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Financial advisors warned against crypto 401(k) investments – Spectrum News

In this Feb. 9, 2021, file photo, the Bitcoin logo appears on the display screen of a cryptocurrency ATM in Salem, N.H. (AP Photo/Charles Krupa, File)

The Department of Labor said it has “serious concerns about the prudence” of financial advisors who seek to add cryptocurrencies to 401(k) retirement plans in a document released last week.

The document signals a potential warning that fiduciaries who might be advising 401(k) holders to invest in digital currencies may want to consider slowing down.


What You Need To Know

  • The Department of Labor released guidance to financial advisors, warning against including cryptocurrencies in retirement portfolios
  • Cryptocurrencies, the department notes, are very early in their history, and as such are volatile and speculative investments
  • The Biden administration signed an executive order, seeking to develop the government’s approach to crypto regulation
  • Experts say that crypto, like other volatile investments, is OK — so long as it’s only part of a diverse portfolio

“These investments present significant risks and challenges to participants’ retirement accounts, including significant risks of fraud, theft, and loss,” the Labor Department said in a compliance document published on March 10.

Financial services firms have begun marketing crypto investments as potential investment options for 401(k)s, Ali Khawar, acting assistant secretary for the Employee Benefits Security Administration, wrote in a blog post last week.

“At this early stage in the history of cryptocurrencies, however, the U.S. Department of Labor has serious concerns about plans’ decisions to expose participants to direct investments in cryptocurrencies or related products, such as NFTs, coins, and crypto assets,” Khawar continued.

Khawar’s blog post cites four “serious risks” when it comes to crypto and retirement savings:

  • Valuation issues;
  • Dramatic and quick volatility in prices;
  • Obstacles to making informed decisions; and
  • A quickly evolving regulatory landscape

Advisors must act in the financial interest of plan participants, with loyalty obligations considered the “highest known to the law,” according to the Labor Department, adding that “failure to remove imprudent investment options is a breach of duty.”

Cryptocurrencies, the department stated, are extremely volatile and speculative investments, and are often difficult for investors to make informed decisions — not to mention how difficult it might be for a person to lose control of their crypto wallet if they simply lose or forget a password.

“Plan fiduciaries responsible for overseeing such investment options or allowing such investments through brokerage windows should expect to be questioned about how they can square their actions with their duties of prudence and loyalty in light of the risks described above,” the department said.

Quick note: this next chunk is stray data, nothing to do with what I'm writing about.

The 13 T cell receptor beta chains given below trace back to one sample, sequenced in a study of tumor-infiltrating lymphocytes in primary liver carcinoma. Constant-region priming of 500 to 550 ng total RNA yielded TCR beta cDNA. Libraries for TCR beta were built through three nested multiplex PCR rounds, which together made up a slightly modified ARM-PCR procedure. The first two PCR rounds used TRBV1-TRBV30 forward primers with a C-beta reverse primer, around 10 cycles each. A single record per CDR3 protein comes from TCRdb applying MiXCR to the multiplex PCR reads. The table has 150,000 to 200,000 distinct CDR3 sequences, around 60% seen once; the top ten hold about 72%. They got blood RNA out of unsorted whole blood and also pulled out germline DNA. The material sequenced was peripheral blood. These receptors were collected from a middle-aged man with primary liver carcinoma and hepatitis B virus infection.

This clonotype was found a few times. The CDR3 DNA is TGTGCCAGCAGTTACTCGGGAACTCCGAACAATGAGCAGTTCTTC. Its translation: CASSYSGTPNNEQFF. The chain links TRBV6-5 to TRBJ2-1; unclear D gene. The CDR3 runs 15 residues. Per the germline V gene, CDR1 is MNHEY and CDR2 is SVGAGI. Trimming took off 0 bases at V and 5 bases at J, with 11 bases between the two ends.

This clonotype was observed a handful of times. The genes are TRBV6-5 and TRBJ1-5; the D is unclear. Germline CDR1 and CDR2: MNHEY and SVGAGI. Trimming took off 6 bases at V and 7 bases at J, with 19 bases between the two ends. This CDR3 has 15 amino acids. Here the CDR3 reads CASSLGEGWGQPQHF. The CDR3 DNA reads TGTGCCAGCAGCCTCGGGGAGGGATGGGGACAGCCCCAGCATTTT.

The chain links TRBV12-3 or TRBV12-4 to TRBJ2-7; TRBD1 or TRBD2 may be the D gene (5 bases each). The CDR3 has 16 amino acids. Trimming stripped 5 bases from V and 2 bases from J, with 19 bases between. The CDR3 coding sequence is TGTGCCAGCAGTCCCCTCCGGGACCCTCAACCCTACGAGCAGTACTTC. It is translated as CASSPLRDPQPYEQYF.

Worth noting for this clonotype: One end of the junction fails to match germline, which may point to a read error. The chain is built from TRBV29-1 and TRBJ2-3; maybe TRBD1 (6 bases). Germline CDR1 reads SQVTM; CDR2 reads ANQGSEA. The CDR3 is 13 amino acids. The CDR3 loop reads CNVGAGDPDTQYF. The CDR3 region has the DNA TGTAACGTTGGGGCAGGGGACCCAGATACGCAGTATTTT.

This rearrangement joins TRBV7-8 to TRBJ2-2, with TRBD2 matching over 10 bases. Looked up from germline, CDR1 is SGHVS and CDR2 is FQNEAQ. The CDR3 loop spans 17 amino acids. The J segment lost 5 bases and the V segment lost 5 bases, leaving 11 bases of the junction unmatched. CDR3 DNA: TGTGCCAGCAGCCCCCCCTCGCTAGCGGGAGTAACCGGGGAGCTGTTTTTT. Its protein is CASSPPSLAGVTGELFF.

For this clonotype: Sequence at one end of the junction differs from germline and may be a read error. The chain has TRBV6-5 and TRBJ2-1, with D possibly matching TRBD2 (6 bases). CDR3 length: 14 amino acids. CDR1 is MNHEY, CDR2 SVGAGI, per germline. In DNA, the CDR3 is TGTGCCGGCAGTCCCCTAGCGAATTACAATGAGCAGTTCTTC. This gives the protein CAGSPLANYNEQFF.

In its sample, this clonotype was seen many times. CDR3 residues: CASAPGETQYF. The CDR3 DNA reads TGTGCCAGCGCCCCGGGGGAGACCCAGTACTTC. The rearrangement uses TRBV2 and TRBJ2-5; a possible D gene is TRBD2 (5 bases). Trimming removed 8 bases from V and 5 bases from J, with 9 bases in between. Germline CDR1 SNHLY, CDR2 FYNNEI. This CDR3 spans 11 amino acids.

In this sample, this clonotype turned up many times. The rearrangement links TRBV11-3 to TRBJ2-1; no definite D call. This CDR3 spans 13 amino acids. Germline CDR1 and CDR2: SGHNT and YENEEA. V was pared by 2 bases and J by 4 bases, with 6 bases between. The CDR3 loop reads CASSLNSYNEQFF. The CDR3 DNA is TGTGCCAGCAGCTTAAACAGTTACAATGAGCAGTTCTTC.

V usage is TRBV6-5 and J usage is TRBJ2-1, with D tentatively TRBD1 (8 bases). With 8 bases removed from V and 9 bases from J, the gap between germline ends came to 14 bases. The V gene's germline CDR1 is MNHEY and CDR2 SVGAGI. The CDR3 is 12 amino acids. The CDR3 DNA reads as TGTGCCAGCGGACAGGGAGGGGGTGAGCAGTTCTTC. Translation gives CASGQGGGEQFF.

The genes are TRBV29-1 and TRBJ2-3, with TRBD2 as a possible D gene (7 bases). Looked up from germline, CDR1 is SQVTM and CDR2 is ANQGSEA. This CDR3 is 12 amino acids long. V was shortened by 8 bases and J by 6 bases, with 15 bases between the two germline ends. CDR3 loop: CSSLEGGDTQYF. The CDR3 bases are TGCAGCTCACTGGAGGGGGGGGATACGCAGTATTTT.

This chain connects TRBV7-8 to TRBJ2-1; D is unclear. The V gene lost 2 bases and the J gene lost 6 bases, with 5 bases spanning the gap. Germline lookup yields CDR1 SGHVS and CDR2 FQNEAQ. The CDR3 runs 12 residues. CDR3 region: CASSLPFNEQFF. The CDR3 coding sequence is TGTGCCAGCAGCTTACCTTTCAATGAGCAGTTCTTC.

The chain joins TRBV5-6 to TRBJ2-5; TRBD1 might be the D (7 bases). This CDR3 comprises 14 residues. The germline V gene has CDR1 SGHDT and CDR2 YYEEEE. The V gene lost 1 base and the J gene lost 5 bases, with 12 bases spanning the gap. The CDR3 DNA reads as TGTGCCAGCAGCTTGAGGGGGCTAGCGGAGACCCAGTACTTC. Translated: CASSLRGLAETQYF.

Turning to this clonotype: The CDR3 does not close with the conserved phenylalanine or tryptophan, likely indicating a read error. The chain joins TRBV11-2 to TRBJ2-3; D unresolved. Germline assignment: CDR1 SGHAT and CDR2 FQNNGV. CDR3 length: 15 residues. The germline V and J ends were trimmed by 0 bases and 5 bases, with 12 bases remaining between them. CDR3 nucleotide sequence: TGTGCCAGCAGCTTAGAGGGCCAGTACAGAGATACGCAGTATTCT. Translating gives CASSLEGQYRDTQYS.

Christine Parlour, the Coleman Chair of Finance and Accounting at UC Berkeley Haas School of Business, is unsurprised by the government’s conservative recommendation.

“In other parts of the world, there’s broader adoption of cryptocurrencies as an asset class; in the U.S., there’s still some hesitation, especially on the regulatory side.”

The Biden administration, she noted, is seeking to change that with a “whole-of-government” approach toward crypto. On March 9, President Joe Biden issued an executive order seeking to examine the risks and benefits of cryptocurrencies and other similar digital assets.

Among other things, the administration’s order seeks to explore development of a U.S. Central Bank Digital Currency; calls on the Department of the Treasury to develop policy recommendations for regulation; and calls for mass agency coordination to mitigate illicit cryptocurrency use.

But at the moment, investing in crypto is still risky, Parlour said.

“There’s a huge amount of growth potential, but there are a lot of kinks to be worked out. For money mangers to work in this area, there has to be all of the infrastructure they need,” Parlour said. That financial infrastructure is well established for most assets—stocks, bonds, real estate—but crypto is still in its relative infancy.

“You can kick a house. It’s clear what it is and what you’ve got,” Parlour said. “With a house, I know all the bad things that can happen, and I can make my own personal investment assessment. Digital, I don’t know all the weird things that can happen; there’s an element of uncertainty.”

That’s not to say that crypto is a bad investment, Parlour, but that — as with all investment portfolios — it must come as part of a diversified investment plan.

“That makes finance people pull their hair out. A super risky asset is perfectly fin in a portfolio if you have lots of other stuff…but people who think they’re going to make a 500 percent return overnight? No no no no, don’t do that,” Parlour said. “Hold a well-diversified portfolio.”

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